Children not immune to hypertension

Johannesburg – Several studies by the Hypertension in Africa Research Team (HART) at North-West University have found that even school children and young adults can die from hypertension.

High blood pressure is one of the major factors that contribute to cardiovascular disease and is often referred to as the “silent killer”.

HART’s African-PREDICT study has found that a high percentage of young adults demonstrated cardiovascular risk factors, namely being overweight or obese, following an unhealthy diet, having a high salt intake and low intake of fruit and vegetables, smoking and alcohol abuse.


Professor Ruan Kruger from the SARChI Research Chair in the Early Detection and Prevention of Cardiovascular Disease in Africa said the risk of having a heart attack or stroke starts when people are still at school, noting that high blood pressure can even occur at infancy.

“To keep our heart and blood vessels healthy, we should limit sweets, cookies, cake, sugary drinks and salty snacks. Instead, we can eat more fresh vegetables and meat with little fat,” said Kruger.

He added that teachers also have a huge responsibility of promoting healthy living by discouraging alcohol abuse, smoking and consumption of unhealthy food.

Professor Sanette Brits, an associate professor in physiology, said many teachers live unhealthy, stressful lives and must be encouraged to follow healthier lifestyles.

“The solution is to make simple, practical changes to their lifestyles, such as doing regular exercise, eating healthy food and even starting regular meditation sessions of 15 minutes per day,” said Brits.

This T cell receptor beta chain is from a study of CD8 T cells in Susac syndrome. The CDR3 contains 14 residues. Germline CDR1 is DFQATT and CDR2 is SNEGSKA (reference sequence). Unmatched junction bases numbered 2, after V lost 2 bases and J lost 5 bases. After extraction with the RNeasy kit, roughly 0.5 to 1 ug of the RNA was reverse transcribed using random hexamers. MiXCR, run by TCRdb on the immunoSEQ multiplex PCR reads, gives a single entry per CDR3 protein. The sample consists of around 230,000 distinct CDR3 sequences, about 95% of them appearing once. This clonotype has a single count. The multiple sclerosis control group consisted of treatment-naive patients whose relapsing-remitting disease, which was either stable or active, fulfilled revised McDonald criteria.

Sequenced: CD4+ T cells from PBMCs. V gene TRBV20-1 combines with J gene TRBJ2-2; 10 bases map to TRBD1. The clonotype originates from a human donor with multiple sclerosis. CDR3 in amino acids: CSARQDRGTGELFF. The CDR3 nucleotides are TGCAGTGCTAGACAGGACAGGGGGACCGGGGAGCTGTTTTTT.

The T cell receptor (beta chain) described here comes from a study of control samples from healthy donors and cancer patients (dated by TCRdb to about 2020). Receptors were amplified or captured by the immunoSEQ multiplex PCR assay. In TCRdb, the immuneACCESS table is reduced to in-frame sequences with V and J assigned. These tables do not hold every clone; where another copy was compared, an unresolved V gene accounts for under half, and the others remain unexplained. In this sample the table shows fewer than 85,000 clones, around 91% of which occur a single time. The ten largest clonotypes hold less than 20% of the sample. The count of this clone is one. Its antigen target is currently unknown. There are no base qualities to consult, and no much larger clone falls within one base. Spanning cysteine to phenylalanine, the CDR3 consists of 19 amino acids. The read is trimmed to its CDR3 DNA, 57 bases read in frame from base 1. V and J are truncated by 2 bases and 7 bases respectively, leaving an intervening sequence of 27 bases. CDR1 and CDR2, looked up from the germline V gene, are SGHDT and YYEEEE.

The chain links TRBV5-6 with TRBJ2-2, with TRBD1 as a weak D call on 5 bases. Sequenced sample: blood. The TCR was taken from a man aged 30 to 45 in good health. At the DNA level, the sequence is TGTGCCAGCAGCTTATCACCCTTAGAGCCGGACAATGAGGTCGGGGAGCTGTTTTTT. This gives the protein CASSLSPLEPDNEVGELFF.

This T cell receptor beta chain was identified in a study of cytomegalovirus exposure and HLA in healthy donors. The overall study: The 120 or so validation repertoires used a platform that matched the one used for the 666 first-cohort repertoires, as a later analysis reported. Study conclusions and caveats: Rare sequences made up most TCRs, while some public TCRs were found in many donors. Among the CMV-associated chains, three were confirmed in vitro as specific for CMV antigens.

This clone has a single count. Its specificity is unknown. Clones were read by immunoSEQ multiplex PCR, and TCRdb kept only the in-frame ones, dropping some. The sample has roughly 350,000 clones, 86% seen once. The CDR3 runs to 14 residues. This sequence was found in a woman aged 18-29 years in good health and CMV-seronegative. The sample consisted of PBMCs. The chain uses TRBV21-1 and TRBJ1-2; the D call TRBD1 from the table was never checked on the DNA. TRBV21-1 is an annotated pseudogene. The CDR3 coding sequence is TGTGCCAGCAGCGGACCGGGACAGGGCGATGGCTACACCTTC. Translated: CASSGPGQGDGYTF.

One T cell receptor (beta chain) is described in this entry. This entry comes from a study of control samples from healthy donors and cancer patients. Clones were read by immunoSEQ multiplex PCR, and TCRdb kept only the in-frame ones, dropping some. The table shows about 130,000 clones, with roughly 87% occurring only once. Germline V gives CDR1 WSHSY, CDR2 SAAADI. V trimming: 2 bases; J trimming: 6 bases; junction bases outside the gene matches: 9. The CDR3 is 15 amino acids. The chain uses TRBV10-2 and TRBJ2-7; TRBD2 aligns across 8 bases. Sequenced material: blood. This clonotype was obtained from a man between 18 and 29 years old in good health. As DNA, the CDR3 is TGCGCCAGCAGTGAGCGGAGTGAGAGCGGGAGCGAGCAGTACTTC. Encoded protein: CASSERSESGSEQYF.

She said the Department of Education should consider encouraging teachers to buy into healthier lifestyles by introducing healthy lifestyle programmes at school. Carina Mels, the director of HART, said recent research indicated that there was subtle clues in body fluids such as urine that make it possible to detect hypertension.

Explained Mels: “When you are young, your aorta is still elastic and the pulse wave takes longer to travel through the arterial tree. As you age, the aorta and other arteries in the body lose their elastic properties.

“This happens as the result of a build-up of collagen in the wall of the arteries and is known as arterial stiffness. In a stiff arterial tree, the pulse wave travels much faster, which has a negative impact on your heart.”

Dr Gontse Mokwatsi, a senior lecturer at North West University, said night-time blood pressure measurements are regarded as especially helpful as a predictor of cardiovascular outcomes in hypertensive individuals compared to daytime or clinic blood-pressure measurements.

“Introducing the use of home blood-pressure monitoring may help many patients with the management of their blood pressure,” said Mokwatsi.

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